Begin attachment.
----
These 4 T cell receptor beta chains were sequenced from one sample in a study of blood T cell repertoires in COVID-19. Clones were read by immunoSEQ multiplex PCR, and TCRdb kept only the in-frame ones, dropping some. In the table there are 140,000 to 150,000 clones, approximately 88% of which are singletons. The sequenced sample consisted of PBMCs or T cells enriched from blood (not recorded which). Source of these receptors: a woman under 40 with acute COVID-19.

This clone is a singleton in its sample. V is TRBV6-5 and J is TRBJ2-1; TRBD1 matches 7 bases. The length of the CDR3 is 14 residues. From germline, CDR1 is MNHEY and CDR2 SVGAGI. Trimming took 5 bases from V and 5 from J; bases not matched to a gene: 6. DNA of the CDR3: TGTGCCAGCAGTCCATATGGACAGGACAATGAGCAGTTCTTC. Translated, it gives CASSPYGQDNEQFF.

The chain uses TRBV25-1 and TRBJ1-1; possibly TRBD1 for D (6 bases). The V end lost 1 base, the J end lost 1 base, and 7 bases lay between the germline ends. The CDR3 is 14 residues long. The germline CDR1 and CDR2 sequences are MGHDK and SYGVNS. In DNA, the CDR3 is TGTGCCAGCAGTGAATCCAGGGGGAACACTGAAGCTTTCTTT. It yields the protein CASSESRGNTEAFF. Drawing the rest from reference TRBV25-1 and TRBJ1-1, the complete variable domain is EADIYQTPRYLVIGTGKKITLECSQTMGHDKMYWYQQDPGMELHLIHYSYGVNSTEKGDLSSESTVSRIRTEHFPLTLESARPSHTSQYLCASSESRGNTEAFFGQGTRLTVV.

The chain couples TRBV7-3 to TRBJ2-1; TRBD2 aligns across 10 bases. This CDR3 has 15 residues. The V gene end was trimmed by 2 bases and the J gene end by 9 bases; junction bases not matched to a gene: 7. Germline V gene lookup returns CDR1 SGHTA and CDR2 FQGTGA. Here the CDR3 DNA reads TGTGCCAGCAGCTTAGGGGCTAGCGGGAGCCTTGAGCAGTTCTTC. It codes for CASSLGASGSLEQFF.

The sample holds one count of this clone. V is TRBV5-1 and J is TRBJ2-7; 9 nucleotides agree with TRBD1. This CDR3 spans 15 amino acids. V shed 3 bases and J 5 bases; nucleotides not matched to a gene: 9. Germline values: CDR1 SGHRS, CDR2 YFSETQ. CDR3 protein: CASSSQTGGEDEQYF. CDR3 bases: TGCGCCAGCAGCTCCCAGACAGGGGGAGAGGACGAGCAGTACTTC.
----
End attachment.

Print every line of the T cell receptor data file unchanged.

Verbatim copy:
These 4 T cell receptor beta chains were sequenced from one sample in a study of blood T cell repertoires in COVID-19. Clones were read by immunoSEQ multiplex PCR, and TCRdb kept only the in-frame ones, dropping some. In the table there are 140,000 to 150,000 clones, approximately 88% of which are singletons. The sequenced sample consisted of PBMCs or T cells enriched from blood (not recorded which). Source of these receptors: a woman under 40 with acute COVID-19.

This clone is a singleton in its sample. V is TRBV6-5 and J is TRBJ2-1; TRBD1 matches 7 bases. The length of the CDR3 is 14 residues. From germline, CDR1 is MNHEY and CDR2 SVGAGI. Trimming took 5 bases from V and 5 from J; bases not matched to a gene: 6. DNA of the CDR3: TGTGCCAGCAGTCCATATGGACAGGACAATGAGCAGTTCTTC. Translated, it gives CASSPYGQDNEQFF.

The chain uses TRBV25-1 and TRBJ1-1; possibly TRBD1 for D (6 bases). The V end lost 1 base, the J end lost 1 base, and 7 bases lay between the germline ends. The CDR3 is 14 residues long. The germline CDR1 and CDR2 sequences are MGHDK and SYGVNS. In DNA, the CDR3 is TGTGCCAGCAGTGAATCCAGGGGGAACACTGAAGCTTTCTTT. It yields the protein CASSESRGNTEAFF. Drawing the rest from reference TRBV25-1 and TRBJ1-1, the complete variable domain is EADIYQTPRYLVIGTGKKITLECSQTMGHDKMYWYQQDPGMELHLIHYSYGVNSTEKGDLSSESTVSRIRTEHFPLTLESARPSHTSQYLCASSESRGNTEAFFGQGTRLTVV.

The chain couples TRBV7-3 to TRBJ2-1; TRBD2 aligns across 10 bases. This CDR3 has 15 residues. The V gene end was trimmed by 2 bases and the J gene end by 9 bases; junction bases not matched to a gene: 7. Germline V gene lookup returns CDR1 SGHTA and CDR2 FQGTGA. Here the CDR3 DNA reads TGTGCCAGCAGCTTAGGGGCTAGCGGGAGCCTTGAGCAGTTCTTC. It codes for CASSLGASGSLEQFF.

The sample holds one count of this clone. V is TRBV5-1 and J is TRBJ2-7; 9 nucleotides agree with TRBD1. This CDR3 spans 15 amino acids. V shed 3 bases and J 5 bases; nucleotides not matched to a gene: 9. Germline values: CDR1 SGHRS, CDR2 YFSETQ. CDR3 protein: CASSSQTGGEDEQYF. CDR3 bases: TGCGCCAGCAGCTCCCAGACAGGGGGAGAGGACGAGCAGTACTTC.